RealTime IT News

Level 3 Close to Genuity Deal

With a creditors' deadline looming, debt-saddled Internet services firm Genuity is shopping some or all of its business to Level 3 Communications, internetnews.com has learned. An announcement could come as soon as tomorrow.

A deal between the infrastructure companies could speed the pace of consolidation in the troubled telecommunications industry and give Level 3 a strong presence in managed hosting services. It could also help Genuity avoid a potential bankruptcy filing as its debts pile up. The Woburn, Mass., company's latest credit extension expires tomorrow.

Paul Lonnegran, a Level 3 spokesman, declined to comment, as did John Vincenzo, a Genuity spokesman.

Broomfield, Colo.-based Level 3 has stated publicly its intention to use a $500 million investment from Warren Buffett's Berkshire Hathaway Group and other investors for acquisitions.

Level 3 CEO James Q. Crowe has also cited in previous statements "extraordinary opportunities" with the ongoing shakeout in the telecommunications industry, as "network assets and customer bases become available."

The requirements of using what Crowe called "financial dry powder" for "acquisitions relating to industry consolidation" could help Level 3 pick up some choice assets from Genuity, which provides dial-up and high-speed Internet access, co-location, Web hosting and network services.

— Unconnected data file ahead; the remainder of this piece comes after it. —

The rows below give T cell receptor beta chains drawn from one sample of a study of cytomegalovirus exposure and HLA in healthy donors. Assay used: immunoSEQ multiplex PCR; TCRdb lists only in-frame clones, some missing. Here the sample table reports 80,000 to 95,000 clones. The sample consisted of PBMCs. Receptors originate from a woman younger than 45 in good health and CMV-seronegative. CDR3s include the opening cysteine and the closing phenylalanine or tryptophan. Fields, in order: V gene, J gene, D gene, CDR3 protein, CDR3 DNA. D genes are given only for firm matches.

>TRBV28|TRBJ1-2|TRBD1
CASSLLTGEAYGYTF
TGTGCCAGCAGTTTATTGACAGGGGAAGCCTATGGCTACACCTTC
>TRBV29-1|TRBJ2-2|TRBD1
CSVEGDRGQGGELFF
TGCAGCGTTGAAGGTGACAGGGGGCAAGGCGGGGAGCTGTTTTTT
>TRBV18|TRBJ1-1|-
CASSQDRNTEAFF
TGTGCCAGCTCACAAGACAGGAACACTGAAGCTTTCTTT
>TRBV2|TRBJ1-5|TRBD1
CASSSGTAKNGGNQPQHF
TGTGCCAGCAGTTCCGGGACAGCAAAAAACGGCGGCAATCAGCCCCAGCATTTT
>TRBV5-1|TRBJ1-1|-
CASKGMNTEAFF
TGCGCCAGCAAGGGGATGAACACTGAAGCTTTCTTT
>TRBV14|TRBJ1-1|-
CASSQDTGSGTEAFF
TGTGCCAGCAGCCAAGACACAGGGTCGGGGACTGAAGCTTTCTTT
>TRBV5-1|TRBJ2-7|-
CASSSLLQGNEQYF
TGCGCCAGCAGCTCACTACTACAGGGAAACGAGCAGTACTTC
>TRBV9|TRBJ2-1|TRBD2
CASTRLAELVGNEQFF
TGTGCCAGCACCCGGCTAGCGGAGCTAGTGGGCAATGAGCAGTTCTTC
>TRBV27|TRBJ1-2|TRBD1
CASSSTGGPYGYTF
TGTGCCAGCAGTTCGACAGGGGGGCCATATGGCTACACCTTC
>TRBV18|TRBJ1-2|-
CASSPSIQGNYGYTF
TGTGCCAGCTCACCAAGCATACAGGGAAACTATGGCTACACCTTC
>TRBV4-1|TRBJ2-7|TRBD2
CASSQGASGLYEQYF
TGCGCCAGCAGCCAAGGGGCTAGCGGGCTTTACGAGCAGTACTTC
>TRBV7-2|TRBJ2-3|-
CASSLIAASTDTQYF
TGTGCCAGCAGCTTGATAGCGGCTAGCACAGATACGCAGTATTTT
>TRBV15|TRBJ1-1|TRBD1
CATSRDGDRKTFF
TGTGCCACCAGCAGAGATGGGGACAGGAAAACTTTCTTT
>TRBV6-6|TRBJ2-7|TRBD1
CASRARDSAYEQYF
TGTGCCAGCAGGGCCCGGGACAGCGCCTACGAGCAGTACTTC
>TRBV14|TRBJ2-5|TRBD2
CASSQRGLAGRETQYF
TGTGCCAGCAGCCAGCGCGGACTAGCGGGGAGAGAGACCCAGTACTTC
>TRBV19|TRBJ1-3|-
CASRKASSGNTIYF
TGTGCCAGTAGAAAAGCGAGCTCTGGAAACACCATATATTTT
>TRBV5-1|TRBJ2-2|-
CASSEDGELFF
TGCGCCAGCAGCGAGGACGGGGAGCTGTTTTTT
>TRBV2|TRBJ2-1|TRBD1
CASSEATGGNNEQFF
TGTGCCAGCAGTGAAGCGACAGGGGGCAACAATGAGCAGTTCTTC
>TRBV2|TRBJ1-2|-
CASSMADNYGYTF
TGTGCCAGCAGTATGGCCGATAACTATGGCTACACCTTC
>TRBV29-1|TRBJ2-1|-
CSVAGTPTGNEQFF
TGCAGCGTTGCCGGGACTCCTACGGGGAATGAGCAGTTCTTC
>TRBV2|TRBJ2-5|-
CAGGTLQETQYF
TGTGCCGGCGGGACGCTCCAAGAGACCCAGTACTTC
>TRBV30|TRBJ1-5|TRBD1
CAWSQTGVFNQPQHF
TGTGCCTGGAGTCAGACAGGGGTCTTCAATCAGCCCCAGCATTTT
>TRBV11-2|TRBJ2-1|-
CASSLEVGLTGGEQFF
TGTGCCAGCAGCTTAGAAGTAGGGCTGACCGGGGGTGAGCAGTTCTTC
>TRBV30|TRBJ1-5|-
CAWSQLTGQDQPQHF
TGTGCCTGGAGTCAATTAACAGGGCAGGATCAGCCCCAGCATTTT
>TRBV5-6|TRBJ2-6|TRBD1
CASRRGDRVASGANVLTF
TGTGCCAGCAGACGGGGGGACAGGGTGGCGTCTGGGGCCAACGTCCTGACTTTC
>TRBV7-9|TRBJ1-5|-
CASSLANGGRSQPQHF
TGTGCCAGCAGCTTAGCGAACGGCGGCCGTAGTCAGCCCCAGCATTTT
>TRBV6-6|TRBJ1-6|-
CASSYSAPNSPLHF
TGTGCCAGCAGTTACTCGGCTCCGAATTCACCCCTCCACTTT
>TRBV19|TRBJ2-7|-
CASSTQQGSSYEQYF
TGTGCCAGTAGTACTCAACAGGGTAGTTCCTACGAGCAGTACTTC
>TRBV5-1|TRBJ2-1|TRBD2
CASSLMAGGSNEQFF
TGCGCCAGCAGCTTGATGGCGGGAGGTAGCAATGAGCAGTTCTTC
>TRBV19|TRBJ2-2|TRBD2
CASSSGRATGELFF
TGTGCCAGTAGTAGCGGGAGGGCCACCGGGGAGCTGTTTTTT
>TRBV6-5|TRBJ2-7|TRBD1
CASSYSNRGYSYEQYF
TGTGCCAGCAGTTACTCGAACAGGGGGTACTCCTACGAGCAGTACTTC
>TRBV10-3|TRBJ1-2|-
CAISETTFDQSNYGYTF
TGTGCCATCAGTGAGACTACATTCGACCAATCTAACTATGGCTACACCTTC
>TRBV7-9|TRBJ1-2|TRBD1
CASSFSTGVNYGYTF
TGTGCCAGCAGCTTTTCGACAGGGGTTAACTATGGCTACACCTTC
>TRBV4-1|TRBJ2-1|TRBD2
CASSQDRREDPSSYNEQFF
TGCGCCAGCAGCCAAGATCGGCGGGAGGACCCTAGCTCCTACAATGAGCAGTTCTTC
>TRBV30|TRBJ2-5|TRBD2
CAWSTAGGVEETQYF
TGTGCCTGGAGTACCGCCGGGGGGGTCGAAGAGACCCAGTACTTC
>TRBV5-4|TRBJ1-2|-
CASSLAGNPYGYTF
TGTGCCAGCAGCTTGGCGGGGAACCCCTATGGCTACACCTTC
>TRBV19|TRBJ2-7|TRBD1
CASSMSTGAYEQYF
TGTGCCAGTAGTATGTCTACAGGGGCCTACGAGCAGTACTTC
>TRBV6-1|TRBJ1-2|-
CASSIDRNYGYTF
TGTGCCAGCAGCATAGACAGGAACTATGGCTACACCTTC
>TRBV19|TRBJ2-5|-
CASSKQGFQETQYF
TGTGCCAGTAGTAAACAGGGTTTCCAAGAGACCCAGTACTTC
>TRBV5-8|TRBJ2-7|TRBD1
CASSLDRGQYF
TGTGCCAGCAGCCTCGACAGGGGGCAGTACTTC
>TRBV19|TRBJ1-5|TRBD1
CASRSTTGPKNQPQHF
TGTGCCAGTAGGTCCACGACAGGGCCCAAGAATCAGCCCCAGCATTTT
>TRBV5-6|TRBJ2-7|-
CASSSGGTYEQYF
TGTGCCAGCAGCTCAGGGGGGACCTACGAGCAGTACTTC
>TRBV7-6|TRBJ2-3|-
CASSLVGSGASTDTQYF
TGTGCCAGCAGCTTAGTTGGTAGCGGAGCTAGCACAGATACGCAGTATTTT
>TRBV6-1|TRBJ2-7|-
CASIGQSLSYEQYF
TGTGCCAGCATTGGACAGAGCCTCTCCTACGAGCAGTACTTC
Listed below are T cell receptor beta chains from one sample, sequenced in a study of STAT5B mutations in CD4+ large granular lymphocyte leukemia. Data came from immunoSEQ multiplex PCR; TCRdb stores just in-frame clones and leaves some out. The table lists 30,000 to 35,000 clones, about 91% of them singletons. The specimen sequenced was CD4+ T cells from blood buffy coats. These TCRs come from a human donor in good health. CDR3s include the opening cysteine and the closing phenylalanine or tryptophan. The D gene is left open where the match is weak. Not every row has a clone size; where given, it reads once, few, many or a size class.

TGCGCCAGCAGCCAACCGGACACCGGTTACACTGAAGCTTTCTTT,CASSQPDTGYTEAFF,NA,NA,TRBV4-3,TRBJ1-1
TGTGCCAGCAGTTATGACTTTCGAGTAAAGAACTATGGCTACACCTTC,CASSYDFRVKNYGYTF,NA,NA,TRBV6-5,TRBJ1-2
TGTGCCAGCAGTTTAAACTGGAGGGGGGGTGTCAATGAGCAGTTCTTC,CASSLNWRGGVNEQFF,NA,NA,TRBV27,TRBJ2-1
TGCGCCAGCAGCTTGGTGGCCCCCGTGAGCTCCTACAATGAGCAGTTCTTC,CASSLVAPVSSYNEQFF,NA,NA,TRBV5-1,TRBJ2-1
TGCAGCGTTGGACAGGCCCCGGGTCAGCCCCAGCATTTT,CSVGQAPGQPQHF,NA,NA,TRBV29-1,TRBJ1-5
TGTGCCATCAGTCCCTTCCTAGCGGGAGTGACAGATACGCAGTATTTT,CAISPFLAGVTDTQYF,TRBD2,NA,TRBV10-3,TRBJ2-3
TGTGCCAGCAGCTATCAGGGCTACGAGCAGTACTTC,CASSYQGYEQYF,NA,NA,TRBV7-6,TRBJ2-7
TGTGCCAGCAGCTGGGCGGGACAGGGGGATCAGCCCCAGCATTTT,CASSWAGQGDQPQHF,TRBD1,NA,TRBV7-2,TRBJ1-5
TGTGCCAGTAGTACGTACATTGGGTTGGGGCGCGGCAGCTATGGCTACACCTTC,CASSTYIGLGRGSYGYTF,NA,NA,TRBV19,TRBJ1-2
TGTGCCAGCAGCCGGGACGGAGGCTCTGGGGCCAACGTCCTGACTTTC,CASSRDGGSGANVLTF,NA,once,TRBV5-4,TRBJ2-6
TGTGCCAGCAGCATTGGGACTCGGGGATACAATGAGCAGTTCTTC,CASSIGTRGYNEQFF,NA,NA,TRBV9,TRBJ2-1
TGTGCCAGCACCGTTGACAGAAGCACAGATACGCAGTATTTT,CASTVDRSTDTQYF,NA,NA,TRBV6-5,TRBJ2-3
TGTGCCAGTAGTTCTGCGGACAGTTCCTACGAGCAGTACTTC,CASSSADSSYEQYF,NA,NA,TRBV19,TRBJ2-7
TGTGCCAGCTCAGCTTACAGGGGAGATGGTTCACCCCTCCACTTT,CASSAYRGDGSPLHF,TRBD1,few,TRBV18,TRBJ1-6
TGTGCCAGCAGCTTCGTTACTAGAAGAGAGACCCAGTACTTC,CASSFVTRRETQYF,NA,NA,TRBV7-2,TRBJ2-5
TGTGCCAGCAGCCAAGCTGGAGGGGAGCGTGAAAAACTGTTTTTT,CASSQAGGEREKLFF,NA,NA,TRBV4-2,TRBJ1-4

An analyst said the move would make sense.

"Both (Level 3 and Genuity) have AOL as a customer (in their managed modem bases) so there would be potential synergies," said Counse Broder, principal analyst at Current Analysis. "It could also help Level 3 go upmarket into managed hosting services, which we think would be a plus."

During the last two months, Genuity has paid a total of $75 million for a extension with lenders who extended a $2 billion credit line.

Genuity was formerly the Internet division of GTE Corp. and spun out as part of GTE's merger with Bell Atlantic, now Verizon, in 2000.

Following the merger, Genuity spent millions of dollars on advertising and corporate sponsorship of golf tournaments and other events to raise the profile of the company and its Black Rocket service.

But as large customers delayed or canceled orders for IT infrastructure, Genuity suffered. Then Verizon decided not to reintegrate the company, which underlined the company's debt problem.

A Verizon spokesman said it extended a $1.15 billion loan to Genuity. Though he wouldn't comment further, it's likely that creditors would have to sign off on any large deal.

Genuity has also been notified by the Nasdaq National Market that it has until Dec. 5 to meet share price and market value requirements or face delisting.